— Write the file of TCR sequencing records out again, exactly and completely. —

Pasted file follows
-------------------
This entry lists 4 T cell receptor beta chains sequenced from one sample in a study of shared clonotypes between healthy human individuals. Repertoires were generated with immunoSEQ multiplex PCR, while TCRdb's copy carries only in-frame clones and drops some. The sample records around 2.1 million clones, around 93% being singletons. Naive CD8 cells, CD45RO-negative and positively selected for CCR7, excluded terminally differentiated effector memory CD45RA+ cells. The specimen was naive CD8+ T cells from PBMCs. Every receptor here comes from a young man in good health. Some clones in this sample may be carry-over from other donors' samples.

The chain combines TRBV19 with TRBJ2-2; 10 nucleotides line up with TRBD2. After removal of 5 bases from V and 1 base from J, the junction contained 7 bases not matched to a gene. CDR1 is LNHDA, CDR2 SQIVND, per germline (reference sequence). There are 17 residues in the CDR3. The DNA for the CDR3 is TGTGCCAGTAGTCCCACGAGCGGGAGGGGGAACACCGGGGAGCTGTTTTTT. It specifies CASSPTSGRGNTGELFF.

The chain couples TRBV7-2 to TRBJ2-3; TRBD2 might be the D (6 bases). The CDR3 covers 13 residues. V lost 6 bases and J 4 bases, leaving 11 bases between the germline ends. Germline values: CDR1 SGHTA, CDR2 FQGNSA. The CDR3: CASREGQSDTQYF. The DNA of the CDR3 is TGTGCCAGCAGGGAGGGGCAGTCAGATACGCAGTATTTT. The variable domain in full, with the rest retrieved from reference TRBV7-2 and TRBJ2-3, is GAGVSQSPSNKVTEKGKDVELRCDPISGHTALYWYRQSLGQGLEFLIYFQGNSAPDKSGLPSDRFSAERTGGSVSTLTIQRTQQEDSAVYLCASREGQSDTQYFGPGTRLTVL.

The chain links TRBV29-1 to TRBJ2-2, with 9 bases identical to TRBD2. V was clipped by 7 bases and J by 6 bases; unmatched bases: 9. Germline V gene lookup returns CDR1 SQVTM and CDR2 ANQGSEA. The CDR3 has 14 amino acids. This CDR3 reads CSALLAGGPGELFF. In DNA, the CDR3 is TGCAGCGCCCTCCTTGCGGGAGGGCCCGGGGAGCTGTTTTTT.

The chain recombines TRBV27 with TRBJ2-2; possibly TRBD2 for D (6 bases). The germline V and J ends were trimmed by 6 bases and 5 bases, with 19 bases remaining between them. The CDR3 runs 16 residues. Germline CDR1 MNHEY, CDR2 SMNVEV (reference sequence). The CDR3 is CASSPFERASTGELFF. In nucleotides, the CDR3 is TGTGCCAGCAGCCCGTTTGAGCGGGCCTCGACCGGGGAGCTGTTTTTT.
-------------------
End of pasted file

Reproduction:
This entry lists 4 T cell receptor beta chains sequenced from one sample in a study of shared clonotypes between healthy human individuals. Repertoires were generated with immunoSEQ multiplex PCR, while TCRdb's copy carries only in-frame clones and drops some. The sample records around 2.1 million clones, around 93% being singletons. Naive CD8 cells, CD45RO-negative and positively selected for CCR7, excluded terminally differentiated effector memory CD45RA+ cells. The specimen was naive CD8+ T cells from PBMCs. Every receptor here comes from a young man in good health. Some clones in this sample may be carry-over from other donors' samples.

The chain combines TRBV19 with TRBJ2-2; 10 nucleotides line up with TRBD2. After removal of 5 bases from V and 1 base from J, the junction contained 7 bases not matched to a gene. CDR1 is LNHDA, CDR2 SQIVND, per germline (reference sequence). There are 17 residues in the CDR3. The DNA for the CDR3 is TGTGCCAGTAGTCCCACGAGCGGGAGGGGGAACACCGGGGAGCTGTTTTTT. It specifies CASSPTSGRGNTGELFF.

The chain couples TRBV7-2 to TRBJ2-3; TRBD2 might be the D (6 bases). The CDR3 covers 13 residues. V lost 6 bases and J 4 bases, leaving 11 bases between the germline ends. Germline values: CDR1 SGHTA, CDR2 FQGNSA. The CDR3: CASREGQSDTQYF. The DNA of the CDR3 is TGTGCCAGCAGGGAGGGGCAGTCAGATACGCAGTATTTT. The variable domain in full, with the rest retrieved from reference TRBV7-2 and TRBJ2-3, is GAGVSQSPSNKVTEKGKDVELRCDPISGHTALYWYRQSLGQGLEFLIYFQGNSAPDKSGLPSDRFSAERTGGSVSTLTIQRTQQEDSAVYLCASREGQSDTQYFGPGTRLTVL.

The chain links TRBV29-1 to TRBJ2-2, with 9 bases identical to TRBD2. V was clipped by 7 bases and J by 6 bases; unmatched bases: 9. Germline V gene lookup returns CDR1 SQVTM and CDR2 ANQGSEA. The CDR3 has 14 amino acids. This CDR3 reads CSALLAGGPGELFF. In DNA, the CDR3 is TGCAGCGCCCTCCTTGCGGGAGGGCCCGGGGAGCTGTTTTTT.

The chain recombines TRBV27 with TRBJ2-2; possibly TRBD2 for D (6 bases). The germline V and J ends were trimmed by 6 bases and 5 bases, with 19 bases remaining between them. The CDR3 runs 16 residues. Germline CDR1 MNHEY, CDR2 SMNVEV (reference sequence). The CDR3 is CASSPFERASTGELFF. In nucleotides, the CDR3 is TGTGCCAGCAGCCCGTTTGAGCGGGCCTCGACCGGGGAGCTGTTTTTT.